Feeling the Urge to Purge

Funny people, the ancient Greeks: at least four words for love (storge, philia, eros & agapē), but they make one word serve for cleansing, purging, pruning and emotional release.
Katharsis.

It makes sense, though, when you think about it. The word ‘love’ is made to mean far too many things for people to be really certain of what anyone means when they use it; and the various meanings of katharsis do fit together with a certain neatness.

Katharsis (or catharsis as we spell it in English, presumably a thin attempt at covering up the theft) is generally agreed to be a pleasurable feeling. This is why we enjoy reading or watching stories which involve unenjoyable elements. Our emotions are taken out for a brisk airing and returned to their proper places with the warm glow of exercise. This is, incidentally, why we cry when we’re really happy: all the emotion needs to be purged, and tears is how we do it.

But it’s the cleansing/purging aspect of katharsis which I particularly want to look at. Because cleansing and purging are themselves cathartic. This is not to say that washing dishes comes with an automatic glow of satisfaction (if only!) but there is a certain pleasure to be had in pruning the unnecessary elements from one’s life, purging the unwanted stuff, and cleansing what remains. It’s refreshing.

Le faccende di casa by Adriano Cecioni 1869

I spent a while this afternoon cleaning and cleaning out the bathroom – with particular reference to the cupboards. A variety of items left the room for good, and what was left was vigorously reorganized. And I felt good. Unfortunately this took the form of making the Caped Gooseberry come and admire the results. (Patience: a highly underrated quality in a spouse.)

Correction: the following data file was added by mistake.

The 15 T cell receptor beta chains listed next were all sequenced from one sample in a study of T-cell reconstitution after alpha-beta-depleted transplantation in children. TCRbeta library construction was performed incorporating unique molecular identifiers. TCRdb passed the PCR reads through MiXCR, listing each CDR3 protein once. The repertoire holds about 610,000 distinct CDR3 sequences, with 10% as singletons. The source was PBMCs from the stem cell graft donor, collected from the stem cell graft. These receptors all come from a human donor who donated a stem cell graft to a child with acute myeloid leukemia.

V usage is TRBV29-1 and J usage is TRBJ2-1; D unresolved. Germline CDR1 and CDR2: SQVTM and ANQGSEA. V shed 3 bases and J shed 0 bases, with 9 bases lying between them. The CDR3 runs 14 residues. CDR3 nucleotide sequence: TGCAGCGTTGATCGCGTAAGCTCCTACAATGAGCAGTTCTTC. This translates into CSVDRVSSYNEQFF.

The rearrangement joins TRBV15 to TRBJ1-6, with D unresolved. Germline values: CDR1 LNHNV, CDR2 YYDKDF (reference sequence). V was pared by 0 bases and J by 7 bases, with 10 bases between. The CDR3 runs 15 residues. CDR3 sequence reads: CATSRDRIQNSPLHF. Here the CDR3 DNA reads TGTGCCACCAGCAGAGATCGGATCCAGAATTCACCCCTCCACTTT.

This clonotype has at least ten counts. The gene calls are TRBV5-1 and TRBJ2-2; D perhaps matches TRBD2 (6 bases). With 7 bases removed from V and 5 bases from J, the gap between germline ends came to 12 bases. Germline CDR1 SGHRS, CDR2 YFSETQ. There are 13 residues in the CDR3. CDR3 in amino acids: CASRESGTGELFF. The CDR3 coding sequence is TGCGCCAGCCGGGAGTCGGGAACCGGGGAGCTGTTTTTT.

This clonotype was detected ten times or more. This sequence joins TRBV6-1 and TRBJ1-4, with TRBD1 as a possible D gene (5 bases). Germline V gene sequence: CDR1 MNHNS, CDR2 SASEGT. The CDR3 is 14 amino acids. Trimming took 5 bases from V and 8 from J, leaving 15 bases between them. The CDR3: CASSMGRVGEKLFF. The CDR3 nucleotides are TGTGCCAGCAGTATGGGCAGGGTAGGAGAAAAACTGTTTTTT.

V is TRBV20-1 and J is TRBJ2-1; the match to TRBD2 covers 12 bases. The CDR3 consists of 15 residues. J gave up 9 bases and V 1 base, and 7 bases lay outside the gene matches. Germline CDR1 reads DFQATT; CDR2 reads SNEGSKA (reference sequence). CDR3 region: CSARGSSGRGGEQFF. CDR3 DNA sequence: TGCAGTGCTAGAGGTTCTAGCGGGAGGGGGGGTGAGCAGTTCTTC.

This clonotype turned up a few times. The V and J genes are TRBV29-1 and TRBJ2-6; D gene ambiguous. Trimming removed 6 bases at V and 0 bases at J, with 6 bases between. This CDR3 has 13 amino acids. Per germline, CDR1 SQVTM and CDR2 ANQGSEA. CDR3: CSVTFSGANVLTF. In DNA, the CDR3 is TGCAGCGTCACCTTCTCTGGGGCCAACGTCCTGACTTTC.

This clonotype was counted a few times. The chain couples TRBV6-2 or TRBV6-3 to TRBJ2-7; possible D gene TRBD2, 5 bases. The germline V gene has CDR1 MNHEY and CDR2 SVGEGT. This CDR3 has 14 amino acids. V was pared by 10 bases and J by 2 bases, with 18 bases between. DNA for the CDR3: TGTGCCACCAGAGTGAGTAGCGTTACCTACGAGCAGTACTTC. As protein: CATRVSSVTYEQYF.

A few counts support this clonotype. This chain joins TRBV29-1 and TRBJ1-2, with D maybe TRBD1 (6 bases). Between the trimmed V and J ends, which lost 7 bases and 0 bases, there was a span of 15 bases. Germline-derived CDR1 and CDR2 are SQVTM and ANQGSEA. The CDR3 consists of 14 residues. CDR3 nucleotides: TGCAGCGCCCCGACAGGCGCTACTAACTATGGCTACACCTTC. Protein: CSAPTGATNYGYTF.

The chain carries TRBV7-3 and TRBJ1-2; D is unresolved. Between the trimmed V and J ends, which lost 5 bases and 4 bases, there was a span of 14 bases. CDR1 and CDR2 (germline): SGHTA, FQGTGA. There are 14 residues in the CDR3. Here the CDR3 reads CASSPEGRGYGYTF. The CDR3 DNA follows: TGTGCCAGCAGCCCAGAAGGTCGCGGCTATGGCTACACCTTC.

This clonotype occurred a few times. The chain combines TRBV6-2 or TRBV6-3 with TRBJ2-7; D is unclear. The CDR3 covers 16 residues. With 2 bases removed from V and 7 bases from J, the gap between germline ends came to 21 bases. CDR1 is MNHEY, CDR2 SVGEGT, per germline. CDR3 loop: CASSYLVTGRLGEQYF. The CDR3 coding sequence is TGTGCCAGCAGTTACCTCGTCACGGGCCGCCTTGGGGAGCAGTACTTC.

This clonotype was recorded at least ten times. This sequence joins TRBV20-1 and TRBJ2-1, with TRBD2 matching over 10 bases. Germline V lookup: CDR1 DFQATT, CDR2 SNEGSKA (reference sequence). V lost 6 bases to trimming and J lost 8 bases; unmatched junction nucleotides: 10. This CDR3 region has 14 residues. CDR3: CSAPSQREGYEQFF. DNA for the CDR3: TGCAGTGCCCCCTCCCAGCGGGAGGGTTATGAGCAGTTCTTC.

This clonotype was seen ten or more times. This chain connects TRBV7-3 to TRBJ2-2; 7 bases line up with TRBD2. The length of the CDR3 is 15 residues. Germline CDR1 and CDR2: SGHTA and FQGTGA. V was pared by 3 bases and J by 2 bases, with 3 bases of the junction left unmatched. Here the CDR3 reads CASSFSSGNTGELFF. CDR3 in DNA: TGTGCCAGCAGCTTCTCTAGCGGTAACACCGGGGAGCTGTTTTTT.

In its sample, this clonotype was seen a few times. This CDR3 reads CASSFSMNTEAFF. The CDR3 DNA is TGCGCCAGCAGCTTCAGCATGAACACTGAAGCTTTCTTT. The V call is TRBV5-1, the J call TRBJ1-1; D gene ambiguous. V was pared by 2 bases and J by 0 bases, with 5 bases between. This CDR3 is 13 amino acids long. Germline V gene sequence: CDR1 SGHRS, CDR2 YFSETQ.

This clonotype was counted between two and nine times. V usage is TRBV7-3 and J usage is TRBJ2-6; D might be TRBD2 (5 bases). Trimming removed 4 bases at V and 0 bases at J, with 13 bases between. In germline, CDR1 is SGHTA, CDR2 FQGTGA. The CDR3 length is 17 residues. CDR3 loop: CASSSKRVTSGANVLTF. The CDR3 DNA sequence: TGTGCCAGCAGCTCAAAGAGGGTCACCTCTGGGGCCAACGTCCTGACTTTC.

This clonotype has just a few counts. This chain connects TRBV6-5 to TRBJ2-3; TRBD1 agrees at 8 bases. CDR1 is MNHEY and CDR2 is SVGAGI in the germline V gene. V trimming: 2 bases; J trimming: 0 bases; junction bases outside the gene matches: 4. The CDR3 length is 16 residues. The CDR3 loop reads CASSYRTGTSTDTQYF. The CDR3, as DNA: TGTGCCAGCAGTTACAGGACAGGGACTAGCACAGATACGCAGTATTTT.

A word to the wise: don’t flush random medications down the loo. Sewage is generally treated before it’s released into the wild, but as far as I know they don’t have special filters for distilling medicaments from the surging tide. Drop them off at the nearest pharmacy/chemist instead.

But don’t worry. As far as I know the mutant-druggie-sewer-alligator is just an urban myth.

Albino Alligator mississippiensis

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4 thoughts on “Feeling the Urge to Purge

  1. Hi Deborah, great blog

    I see you use both cleaning and cleansing. How do you see the difference between these?

    For myself I think of cleansing as the namby-pamby ineffectual-daub version of cleaning and an archaism to boot. Our (admittedly highly ancient -1978) COD give the main meaning of cleanse as ‘purify’ and only a second, archaic meaning as ‘make clean’. However I note that it is becoming more prevalent as the years go by to be used to mean ‘make clean’, especially in advertisements – the culture moving away from facing realities square on?

    So you chose to make your bathroom clean rather than pure – a good choice, unless it is a centre of religious observance for you.

    Des

    • Thanks for the comment!

      Myself, I think of cleaning as a surface thing, whereas cleansing goes deeper. I suppose it could be described as the difference between washing one’s hands (cleaning) and scrubbing the dead skin etc away (cleansing).

      But those may be my personal connotations for the words. Our own ancient dictionary (I see your 1978 COD and raise you a 1933 SOD) suggests that clean is now used for the more literal meanings of cleanse, but notes meanings including to clear or rid and to purge.

      To be sure, there does seem to be a growing bathroom-based religion of cleansing (accompanied by the rest of the skin-care trinity: toning and moisturising) but I can’t say I’m tempted to become an adherent!

  2. Pingback: What Does Clean Mean? | Deborah Makarios

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